What is it about the Marseilles art that you like?


When I first became aware of the existence of the TdM, at least 15 years ago, I thought it was ugly because the garish, red-white-blue Grimaud deck was the only one I knew. Now my favorites are facsimiles, so I can pretend I've inherited the deck from a distant ancestor who read cards by candlelight on a side street in a European town.

I'm with Le Fanu that the Pierre Madenie has everything. The lines are sharp, and the colors don't slop over the lines. The colors are deep and restful to look at. The faces are extraordinary. The eyes are bright, the features well-delineated, and they all seem to have a slightly amused look about them.

At first, the TdM was just an historical artifact that I collected while doing research for my website. Once I started reading with them, my reading style was transformed, and the change washed over into how I read with fully illustrated decks.

My favorites for reading: The Madenie - when I first opened the box it jumped out and smacked me in the face. My workhorse deck for over a decade has been the Avondo Brothers 1880 knock-off of the Soprafino, which Lo Scarabeo as renamed the Ancient Italian Tarot. It's rather ornate, so there's lots of imagery to work with.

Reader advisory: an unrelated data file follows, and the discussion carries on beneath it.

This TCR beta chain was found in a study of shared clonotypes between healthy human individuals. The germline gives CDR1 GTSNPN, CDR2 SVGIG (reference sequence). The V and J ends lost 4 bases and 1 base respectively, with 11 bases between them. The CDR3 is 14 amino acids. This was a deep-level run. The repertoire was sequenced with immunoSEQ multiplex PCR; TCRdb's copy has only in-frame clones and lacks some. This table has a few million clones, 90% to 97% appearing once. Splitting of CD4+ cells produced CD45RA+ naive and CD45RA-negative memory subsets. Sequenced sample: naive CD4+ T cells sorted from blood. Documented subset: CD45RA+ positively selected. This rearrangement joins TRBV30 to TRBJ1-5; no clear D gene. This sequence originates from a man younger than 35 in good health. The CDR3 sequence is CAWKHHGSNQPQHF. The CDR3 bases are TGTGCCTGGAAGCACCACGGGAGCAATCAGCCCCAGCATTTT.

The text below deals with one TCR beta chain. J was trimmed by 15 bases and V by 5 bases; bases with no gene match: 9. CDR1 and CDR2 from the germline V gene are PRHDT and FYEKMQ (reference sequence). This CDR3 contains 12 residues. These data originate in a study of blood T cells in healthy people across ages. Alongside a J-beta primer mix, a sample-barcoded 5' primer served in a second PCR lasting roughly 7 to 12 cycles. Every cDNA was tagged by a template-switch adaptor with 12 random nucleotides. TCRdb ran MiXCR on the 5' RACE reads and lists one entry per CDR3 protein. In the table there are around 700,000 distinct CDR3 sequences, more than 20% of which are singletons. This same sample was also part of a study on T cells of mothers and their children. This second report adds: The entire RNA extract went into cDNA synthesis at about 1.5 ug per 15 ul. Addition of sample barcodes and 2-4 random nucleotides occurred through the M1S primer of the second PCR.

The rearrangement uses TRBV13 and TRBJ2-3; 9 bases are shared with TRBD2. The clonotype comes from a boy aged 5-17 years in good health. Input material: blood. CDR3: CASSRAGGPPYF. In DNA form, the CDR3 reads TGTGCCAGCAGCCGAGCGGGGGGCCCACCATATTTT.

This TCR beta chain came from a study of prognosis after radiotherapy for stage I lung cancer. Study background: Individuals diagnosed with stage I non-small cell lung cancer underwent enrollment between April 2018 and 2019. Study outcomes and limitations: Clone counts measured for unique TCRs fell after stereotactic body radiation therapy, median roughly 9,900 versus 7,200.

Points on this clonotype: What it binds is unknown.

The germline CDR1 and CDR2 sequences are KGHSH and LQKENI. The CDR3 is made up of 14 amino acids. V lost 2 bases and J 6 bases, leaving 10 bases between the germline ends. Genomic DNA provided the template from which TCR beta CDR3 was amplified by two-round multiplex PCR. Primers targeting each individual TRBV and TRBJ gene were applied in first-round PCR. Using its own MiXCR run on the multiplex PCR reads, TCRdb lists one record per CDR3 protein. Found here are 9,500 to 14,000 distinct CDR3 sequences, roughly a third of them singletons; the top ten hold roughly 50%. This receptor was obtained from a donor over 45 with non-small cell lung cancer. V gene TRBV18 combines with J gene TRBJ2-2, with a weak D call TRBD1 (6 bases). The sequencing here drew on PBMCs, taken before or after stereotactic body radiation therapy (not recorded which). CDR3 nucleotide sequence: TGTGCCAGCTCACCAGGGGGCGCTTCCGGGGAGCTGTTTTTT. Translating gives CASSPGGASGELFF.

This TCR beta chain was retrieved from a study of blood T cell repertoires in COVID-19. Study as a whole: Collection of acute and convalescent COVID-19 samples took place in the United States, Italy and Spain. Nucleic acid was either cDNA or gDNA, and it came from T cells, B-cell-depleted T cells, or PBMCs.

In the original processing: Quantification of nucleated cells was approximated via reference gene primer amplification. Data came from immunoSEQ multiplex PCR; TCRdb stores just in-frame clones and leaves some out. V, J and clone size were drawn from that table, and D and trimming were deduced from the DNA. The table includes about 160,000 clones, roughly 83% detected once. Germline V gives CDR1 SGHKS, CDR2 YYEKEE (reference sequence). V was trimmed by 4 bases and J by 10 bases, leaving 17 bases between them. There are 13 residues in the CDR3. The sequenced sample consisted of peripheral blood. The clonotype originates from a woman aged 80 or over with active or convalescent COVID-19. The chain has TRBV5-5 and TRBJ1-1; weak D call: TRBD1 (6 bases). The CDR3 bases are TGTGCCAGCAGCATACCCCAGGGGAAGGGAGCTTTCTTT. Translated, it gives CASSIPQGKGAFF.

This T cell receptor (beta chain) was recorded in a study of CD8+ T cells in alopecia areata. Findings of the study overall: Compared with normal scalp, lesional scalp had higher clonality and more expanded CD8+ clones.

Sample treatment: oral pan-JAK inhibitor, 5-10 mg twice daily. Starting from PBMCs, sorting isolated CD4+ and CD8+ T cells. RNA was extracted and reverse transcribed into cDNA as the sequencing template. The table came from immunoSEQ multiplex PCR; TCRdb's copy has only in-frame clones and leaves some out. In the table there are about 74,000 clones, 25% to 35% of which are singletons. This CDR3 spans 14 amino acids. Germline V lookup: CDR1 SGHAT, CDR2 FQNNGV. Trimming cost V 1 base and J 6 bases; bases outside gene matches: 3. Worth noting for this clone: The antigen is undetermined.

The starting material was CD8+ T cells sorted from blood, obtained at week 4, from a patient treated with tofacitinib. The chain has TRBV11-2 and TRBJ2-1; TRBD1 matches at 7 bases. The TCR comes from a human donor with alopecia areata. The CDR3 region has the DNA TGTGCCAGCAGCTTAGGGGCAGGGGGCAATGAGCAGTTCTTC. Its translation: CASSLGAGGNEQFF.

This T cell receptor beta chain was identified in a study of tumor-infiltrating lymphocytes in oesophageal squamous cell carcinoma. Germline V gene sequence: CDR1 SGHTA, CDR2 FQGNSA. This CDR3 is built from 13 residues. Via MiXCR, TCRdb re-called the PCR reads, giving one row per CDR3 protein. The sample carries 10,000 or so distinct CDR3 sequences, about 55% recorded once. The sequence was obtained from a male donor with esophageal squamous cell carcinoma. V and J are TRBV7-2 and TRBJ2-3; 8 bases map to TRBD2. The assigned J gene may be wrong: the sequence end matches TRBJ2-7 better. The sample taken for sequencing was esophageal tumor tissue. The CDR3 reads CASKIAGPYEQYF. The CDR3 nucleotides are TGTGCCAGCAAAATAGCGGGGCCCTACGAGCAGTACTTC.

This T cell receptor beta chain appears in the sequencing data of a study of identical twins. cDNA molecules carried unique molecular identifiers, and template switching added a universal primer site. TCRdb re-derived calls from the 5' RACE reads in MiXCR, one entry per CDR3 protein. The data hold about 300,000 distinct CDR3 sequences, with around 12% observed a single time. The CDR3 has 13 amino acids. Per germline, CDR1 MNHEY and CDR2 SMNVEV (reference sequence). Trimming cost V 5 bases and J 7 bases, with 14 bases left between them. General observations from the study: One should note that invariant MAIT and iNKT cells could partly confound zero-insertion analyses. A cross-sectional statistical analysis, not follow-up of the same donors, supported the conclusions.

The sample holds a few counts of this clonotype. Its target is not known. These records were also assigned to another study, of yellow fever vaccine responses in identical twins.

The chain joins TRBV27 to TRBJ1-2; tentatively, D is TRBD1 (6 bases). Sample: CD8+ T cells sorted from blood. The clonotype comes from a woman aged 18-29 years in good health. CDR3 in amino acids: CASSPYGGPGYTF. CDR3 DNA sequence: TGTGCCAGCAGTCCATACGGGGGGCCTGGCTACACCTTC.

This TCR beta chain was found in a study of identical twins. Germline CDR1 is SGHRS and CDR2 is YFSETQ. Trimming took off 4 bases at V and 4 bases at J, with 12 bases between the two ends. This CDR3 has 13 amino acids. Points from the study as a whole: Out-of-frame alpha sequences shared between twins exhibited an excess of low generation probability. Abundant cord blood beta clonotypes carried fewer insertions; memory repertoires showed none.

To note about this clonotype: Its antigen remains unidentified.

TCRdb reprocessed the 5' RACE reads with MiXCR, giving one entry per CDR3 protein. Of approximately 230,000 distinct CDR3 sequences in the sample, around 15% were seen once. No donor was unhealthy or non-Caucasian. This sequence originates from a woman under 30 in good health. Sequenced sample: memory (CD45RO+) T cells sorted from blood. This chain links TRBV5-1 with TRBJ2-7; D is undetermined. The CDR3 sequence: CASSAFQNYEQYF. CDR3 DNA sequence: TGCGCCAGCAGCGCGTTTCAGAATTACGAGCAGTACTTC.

My earliest tarot decks were mass market reproductions of older decks, because they were all i could afford with my school allowance back then. I found them odd and, being a kid back then, a bit unattractive. And yet they also had this air of mystery about them - like a pull or tug you get when you encounter a place or an object full of age and history. Years later, i realizedthat those seemingly bare pips actually helped me get more familiar with the minors' meanings, albeit via school type rote memorization. i have become more appreciative of the deck as i grew older, though i still prefer those with less bold colors.

I also find it funny that, as a kid, i tried so hard to stick close to the lines when coloring. Now i appreciate the charm of misregistration (as least in some works!).